In other situations, preserve the landscape is necessary to assure an economic return to the habitant (like the wonderful landscape of the terraced fields of Honghe in Yunnan).

But if we increase the agriculture production with industrialisation we risk destroying the place.

The solution in Italy has been to increase the value of typical products while exalting the variety and quality of the original character, turning it into a heritage place.

The typical food production safeguards are possible thanks to the maintenance of traditional techniques in soil management.

The most refined production houses are proud to list the traditional techniques they use in their manufacturing methods and the success of so many companies are actually due to the capacity to incorporate tradition into their processes.

You've travelled to quite a few places in China, are there any specific places that interest you? Do you think they could be better preserved? If so, how?

The Chinese people's historical knowledge allowed architectures to build quality structures and landscapes with a universal value which many of them are now inscribed on the UNESCO World Heritage list.

However, traditional knowledge is in danger and its disappearance would cause the loss of the people's capability to keep and pass on the artistic and natural heritage.

With the abandoned villages and mountains, some places have lost their ability to absorb water and mitigate climate. Landslides and flooding are becoming more frequent.

A new environmental and urban design based on blue and natural engineering is necessary. We need to inventory, protect, and reuse traditional knowledge as an extraordinary source so that appropriate innovative solutions can be derived today and in the future.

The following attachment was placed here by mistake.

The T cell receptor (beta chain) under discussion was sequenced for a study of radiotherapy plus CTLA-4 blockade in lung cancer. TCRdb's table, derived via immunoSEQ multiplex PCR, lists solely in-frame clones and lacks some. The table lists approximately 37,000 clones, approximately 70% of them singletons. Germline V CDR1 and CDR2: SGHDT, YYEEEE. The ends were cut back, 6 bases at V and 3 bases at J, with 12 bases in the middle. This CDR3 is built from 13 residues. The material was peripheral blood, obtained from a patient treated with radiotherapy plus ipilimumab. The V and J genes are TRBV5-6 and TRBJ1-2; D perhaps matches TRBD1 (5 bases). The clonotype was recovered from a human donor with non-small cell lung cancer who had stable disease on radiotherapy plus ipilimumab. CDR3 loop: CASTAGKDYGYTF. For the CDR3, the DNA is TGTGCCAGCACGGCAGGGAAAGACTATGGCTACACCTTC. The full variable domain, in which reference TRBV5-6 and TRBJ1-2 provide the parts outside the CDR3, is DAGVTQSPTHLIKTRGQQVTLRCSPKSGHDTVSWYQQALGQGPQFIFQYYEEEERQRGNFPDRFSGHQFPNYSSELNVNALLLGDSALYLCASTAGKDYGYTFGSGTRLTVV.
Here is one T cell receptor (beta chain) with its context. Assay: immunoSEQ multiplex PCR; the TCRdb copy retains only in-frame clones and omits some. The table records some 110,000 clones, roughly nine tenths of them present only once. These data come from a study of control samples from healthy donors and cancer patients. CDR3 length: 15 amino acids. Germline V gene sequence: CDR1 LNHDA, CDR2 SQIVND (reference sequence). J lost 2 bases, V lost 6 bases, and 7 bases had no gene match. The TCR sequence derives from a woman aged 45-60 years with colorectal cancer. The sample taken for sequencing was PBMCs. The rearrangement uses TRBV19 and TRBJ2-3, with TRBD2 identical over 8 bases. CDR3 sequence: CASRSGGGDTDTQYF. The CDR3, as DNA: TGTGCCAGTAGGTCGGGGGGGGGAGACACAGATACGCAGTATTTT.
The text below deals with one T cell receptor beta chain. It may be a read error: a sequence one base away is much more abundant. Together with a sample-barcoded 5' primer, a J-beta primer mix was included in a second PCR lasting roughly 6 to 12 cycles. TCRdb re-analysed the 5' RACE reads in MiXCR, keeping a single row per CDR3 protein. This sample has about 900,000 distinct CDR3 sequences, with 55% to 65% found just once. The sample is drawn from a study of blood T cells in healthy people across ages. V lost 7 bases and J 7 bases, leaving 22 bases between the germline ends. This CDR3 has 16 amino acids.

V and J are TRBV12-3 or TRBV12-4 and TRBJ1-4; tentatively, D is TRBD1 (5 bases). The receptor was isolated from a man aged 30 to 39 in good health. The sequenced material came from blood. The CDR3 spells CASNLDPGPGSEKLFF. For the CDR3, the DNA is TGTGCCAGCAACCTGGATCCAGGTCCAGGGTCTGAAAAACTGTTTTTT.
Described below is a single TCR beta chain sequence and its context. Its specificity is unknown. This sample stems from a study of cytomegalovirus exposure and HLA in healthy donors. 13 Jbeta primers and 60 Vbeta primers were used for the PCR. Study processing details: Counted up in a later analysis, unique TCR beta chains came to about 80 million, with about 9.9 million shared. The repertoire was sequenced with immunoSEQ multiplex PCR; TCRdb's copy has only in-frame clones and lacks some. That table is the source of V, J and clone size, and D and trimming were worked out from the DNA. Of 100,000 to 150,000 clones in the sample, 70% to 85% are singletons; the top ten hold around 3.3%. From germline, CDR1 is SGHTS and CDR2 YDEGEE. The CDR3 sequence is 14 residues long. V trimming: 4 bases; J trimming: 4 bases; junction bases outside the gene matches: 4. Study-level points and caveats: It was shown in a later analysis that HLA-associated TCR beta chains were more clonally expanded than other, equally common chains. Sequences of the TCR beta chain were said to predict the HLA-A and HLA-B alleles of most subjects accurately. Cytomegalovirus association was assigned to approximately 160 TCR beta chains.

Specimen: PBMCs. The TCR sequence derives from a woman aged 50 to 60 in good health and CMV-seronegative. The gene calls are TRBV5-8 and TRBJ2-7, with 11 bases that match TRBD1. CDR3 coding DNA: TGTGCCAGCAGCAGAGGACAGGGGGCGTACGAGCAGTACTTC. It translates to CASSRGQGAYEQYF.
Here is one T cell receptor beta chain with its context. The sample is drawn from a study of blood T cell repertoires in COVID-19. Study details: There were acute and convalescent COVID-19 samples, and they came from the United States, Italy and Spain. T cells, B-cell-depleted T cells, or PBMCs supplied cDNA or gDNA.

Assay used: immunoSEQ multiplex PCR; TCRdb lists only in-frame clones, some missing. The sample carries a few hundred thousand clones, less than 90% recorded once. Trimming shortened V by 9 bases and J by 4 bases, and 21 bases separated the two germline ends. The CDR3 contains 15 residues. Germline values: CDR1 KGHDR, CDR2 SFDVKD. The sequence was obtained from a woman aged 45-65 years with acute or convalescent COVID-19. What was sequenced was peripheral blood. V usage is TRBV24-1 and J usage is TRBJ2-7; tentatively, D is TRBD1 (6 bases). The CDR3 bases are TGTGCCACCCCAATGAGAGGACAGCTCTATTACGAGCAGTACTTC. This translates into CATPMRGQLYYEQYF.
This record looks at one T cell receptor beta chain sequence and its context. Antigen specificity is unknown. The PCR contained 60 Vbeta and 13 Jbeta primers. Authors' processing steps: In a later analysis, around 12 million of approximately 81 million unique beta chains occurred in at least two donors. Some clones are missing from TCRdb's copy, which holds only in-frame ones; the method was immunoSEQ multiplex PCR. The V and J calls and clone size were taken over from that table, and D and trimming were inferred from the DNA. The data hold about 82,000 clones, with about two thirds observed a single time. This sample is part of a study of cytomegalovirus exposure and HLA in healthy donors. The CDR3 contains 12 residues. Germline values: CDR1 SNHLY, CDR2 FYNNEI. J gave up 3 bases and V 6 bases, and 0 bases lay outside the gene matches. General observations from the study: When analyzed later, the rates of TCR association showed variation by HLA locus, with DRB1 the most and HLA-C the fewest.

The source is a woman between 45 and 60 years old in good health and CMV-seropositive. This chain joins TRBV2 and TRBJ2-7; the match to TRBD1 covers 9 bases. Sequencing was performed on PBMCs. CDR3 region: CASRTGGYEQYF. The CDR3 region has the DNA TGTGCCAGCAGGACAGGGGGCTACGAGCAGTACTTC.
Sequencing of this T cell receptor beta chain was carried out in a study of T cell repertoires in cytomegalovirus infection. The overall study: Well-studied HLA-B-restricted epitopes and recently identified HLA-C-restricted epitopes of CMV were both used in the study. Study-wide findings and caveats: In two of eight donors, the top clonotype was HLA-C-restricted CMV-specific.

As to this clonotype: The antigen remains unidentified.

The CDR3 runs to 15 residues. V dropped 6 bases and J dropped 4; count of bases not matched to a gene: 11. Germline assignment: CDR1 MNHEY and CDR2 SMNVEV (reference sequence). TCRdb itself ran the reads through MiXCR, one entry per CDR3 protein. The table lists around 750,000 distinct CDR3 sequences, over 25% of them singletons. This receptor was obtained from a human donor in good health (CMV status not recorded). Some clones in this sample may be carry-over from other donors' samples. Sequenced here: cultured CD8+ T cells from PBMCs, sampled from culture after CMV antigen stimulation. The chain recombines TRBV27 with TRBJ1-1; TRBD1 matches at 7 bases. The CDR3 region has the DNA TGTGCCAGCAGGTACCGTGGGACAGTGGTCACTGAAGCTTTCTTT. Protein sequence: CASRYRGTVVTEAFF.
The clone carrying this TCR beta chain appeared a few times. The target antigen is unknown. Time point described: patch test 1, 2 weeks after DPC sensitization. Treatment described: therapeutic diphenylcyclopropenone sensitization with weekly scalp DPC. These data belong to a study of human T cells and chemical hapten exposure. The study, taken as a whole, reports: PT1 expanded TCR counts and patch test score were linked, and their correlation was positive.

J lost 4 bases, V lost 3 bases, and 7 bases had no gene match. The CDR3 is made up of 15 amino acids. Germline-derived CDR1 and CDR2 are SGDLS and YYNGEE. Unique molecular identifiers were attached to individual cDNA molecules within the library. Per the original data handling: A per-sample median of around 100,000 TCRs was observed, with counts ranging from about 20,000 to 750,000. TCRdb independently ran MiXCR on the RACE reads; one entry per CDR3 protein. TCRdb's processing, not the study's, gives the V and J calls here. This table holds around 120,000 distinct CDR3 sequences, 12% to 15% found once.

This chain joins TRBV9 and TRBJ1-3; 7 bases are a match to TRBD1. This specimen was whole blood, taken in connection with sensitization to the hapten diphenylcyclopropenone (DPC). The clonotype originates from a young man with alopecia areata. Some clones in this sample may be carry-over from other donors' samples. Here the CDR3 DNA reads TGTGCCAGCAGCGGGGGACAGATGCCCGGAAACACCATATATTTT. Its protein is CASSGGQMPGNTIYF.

Using traditional knowledge does not mean reapplying the techniques of the past,.

It means to understand the logic of this model to create projects based on innovative sound technologies.

The Matera UNESCO experience was a methodology of inventory that was elaborated by IPOGEA and the International Traditional Knowledge Institute (ITKI) to gather and protect historical knowledge and promote innovative practices.

In your opinion, what is sustainable development and how can one achieve sustainable development?

Development is sustainable when the natural resources are not destroyed.

Development is sustainable when it is oriented towards the wellbeing of the people and future generations.

The climatic change and the economical situation demonstrated errors in the system.

We cannot face the global crises of applying the methods that caused it: technocracy, waste of resources, undifferentiated approach for all countries, top-down approach.

A new paradigm is required and scholars, researcher, international bodies, administrators, local activists and associations put forward various strategies: sustainable development; the green economy; a third industrial revolution based on alternative energy sources; zero emissions; zero km; the slow-economy; design for poverty; ecosystems harmonic management theories.

These are all points of interest today.

We propose traditional knowledge, use its innovative underlining wisdom, and be engaged everywhere in the comprehension of the pattern of signs. We need recovery the relation between nature and culture.